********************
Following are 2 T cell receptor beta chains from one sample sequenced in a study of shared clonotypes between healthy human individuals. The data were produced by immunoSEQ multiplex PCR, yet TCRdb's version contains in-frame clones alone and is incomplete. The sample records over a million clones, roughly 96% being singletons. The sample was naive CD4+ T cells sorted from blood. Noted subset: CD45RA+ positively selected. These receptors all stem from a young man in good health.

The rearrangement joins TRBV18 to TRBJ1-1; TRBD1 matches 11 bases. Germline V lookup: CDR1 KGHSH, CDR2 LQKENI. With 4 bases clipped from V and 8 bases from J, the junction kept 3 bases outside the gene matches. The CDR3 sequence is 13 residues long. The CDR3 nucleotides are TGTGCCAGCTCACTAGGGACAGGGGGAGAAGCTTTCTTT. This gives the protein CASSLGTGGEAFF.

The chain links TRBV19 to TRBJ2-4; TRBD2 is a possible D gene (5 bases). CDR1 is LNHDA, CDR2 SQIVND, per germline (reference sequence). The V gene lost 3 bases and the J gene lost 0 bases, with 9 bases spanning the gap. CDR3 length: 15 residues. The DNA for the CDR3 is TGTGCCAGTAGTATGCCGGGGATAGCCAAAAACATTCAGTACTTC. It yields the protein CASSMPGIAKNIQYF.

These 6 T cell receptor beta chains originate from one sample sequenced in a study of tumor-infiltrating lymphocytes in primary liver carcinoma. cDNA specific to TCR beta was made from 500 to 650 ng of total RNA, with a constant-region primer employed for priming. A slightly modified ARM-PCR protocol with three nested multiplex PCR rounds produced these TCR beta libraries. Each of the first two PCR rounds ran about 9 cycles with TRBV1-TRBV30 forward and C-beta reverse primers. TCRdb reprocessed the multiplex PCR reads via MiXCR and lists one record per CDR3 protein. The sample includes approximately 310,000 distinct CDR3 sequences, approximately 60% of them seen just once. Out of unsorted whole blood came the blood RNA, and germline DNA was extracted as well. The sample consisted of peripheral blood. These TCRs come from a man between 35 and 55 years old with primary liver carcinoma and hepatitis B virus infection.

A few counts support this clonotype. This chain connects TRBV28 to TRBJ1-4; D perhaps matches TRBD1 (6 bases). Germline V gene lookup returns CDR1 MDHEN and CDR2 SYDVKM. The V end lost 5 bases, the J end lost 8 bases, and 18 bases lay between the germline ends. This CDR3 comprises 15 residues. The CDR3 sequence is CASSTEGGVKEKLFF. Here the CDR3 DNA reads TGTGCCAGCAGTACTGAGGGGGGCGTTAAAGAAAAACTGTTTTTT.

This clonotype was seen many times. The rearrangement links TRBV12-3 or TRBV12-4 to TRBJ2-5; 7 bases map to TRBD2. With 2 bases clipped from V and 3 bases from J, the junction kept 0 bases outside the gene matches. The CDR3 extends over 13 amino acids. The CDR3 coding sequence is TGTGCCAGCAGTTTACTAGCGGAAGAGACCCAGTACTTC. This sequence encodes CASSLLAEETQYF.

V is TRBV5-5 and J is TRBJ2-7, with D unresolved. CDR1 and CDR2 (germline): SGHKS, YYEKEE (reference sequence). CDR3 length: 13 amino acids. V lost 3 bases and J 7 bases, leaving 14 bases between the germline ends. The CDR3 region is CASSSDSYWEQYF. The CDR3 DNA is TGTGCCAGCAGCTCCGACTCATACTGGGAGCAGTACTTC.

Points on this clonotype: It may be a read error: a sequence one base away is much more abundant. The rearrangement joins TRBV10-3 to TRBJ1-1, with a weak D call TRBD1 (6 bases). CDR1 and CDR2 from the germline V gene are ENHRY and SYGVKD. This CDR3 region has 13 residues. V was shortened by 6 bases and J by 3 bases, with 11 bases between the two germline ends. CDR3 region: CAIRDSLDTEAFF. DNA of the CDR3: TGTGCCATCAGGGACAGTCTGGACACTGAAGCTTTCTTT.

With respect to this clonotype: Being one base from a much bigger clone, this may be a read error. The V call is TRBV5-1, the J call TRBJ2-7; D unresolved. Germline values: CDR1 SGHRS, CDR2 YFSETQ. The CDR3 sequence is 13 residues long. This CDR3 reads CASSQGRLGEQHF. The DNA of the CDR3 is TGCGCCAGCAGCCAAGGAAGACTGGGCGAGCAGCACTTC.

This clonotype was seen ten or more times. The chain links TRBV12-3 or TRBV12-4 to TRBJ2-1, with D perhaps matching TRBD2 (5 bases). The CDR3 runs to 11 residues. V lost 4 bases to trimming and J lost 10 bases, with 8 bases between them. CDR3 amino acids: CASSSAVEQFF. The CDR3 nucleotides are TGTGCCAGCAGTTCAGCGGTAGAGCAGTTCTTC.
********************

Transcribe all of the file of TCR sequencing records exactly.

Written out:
Following are 2 T cell receptor beta chains from one sample sequenced in a study of shared clonotypes between healthy human individuals. The data were produced by immunoSEQ multiplex PCR, yet TCRdb's version contains in-frame clones alone and is incomplete. The sample records over a million clones, roughly 96% being singletons. The sample was naive CD4+ T cells sorted from blood. Noted subset: CD45RA+ positively selected. These receptors all stem from a young man in good health.

The rearrangement joins TRBV18 to TRBJ1-1; TRBD1 matches 11 bases. Germline V lookup: CDR1 KGHSH, CDR2 LQKENI. With 4 bases clipped from V and 8 bases from J, the junction kept 3 bases outside the gene matches. The CDR3 sequence is 13 residues long. The CDR3 nucleotides are TGTGCCAGCTCACTAGGGACAGGGGGAGAAGCTTTCTTT. This gives the protein CASSLGTGGEAFF.

The chain links TRBV19 to TRBJ2-4; TRBD2 is a possible D gene (5 bases). CDR1 is LNHDA, CDR2 SQIVND, per germline (reference sequence). The V gene lost 3 bases and the J gene lost 0 bases, with 9 bases spanning the gap. CDR3 length: 15 residues. The DNA for the CDR3 is TGTGCCAGTAGTATGCCGGGGATAGCCAAAAACATTCAGTACTTC. It yields the protein CASSMPGIAKNIQYF.

These 6 T cell receptor beta chains originate from one sample sequenced in a study of tumor-infiltrating lymphocytes in primary liver carcinoma. cDNA specific to TCR beta was made from 500 to 650 ng of total RNA, with a constant-region primer employed for priming. A slightly modified ARM-PCR protocol with three nested multiplex PCR rounds produced these TCR beta libraries. Each of the first two PCR rounds ran about 9 cycles with TRBV1-TRBV30 forward and C-beta reverse primers. TCRdb reprocessed the multiplex PCR reads via MiXCR and lists one record per CDR3 protein. The sample includes approximately 310,000 distinct CDR3 sequences, approximately 60% of them seen just once. Out of unsorted whole blood came the blood RNA, and germline DNA was extracted as well. The sample consisted of peripheral blood. These TCRs come from a man between 35 and 55 years old with primary liver carcinoma and hepatitis B virus infection.

A few counts support this clonotype. This chain connects TRBV28 to TRBJ1-4; D perhaps matches TRBD1 (6 bases). Germline V gene lookup returns CDR1 MDHEN and CDR2 SYDVKM. The V end lost 5 bases, the J end lost 8 bases, and 18 bases lay between the germline ends. This CDR3 comprises 15 residues. The CDR3 sequence is CASSTEGGVKEKLFF. Here the CDR3 DNA reads TGTGCCAGCAGTACTGAGGGGGGCGTTAAAGAAAAACTGTTTTTT.

This clonotype was seen many times. The rearrangement links TRBV12-3 or TRBV12-4 to TRBJ2-5; 7 bases map to TRBD2. With 2 bases clipped from V and 3 bases from J, the junction kept 0 bases outside the gene matches. The CDR3 extends over 13 amino acids. The CDR3 coding sequence is TGTGCCAGCAGTTTACTAGCGGAAGAGACCCAGTACTTC. This sequence encodes CASSLLAEETQYF.

V is TRBV5-5 and J is TRBJ2-7, with D unresolved. CDR1 and CDR2 (germline): SGHKS, YYEKEE (reference sequence). CDR3 length: 13 amino acids. V lost 3 bases and J 7 bases, leaving 14 bases between the germline ends. The CDR3 region is CASSSDSYWEQYF. The CDR3 DNA is TGTGCCAGCAGCTCCGACTCATACTGGGAGCAGTACTTC.

Points on this clonotype: It may be a read error: a sequence one base away is much more abundant. The rearrangement joins TRBV10-3 to TRBJ1-1, with a weak D call TRBD1 (6 bases). CDR1 and CDR2 from the germline V gene are ENHRY and SYGVKD. This CDR3 region has 13 residues. V was shortened by 6 bases and J by 3 bases, with 11 bases between the two germline ends. CDR3 region: CAIRDSLDTEAFF. DNA of the CDR3: TGTGCCATCAGGGACAGTCTGGACACTGAAGCTTTCTTT.

With respect to this clonotype: Being one base from a much bigger clone, this may be a read error. The V call is TRBV5-1, the J call TRBJ2-7; D unresolved. Germline values: CDR1 SGHRS, CDR2 YFSETQ. The CDR3 sequence is 13 residues long. This CDR3 reads CASSQGRLGEQHF. The DNA of the CDR3 is TGCGCCAGCAGCCAAGGAAGACTGGGCGAGCAGCACTTC.

This clonotype was seen ten or more times. The chain links TRBV12-3 or TRBV12-4 to TRBJ2-1, with D perhaps matching TRBD2 (5 bases). The CDR3 runs to 11 residues. V lost 4 bases to trimming and J lost 10 bases, with 8 bases between them. CDR3 amino acids: CASSSAVEQFF. The CDR3 nucleotides are TGTGCCAGCAGTTCAGCGGTAGAGCAGTTCTTC.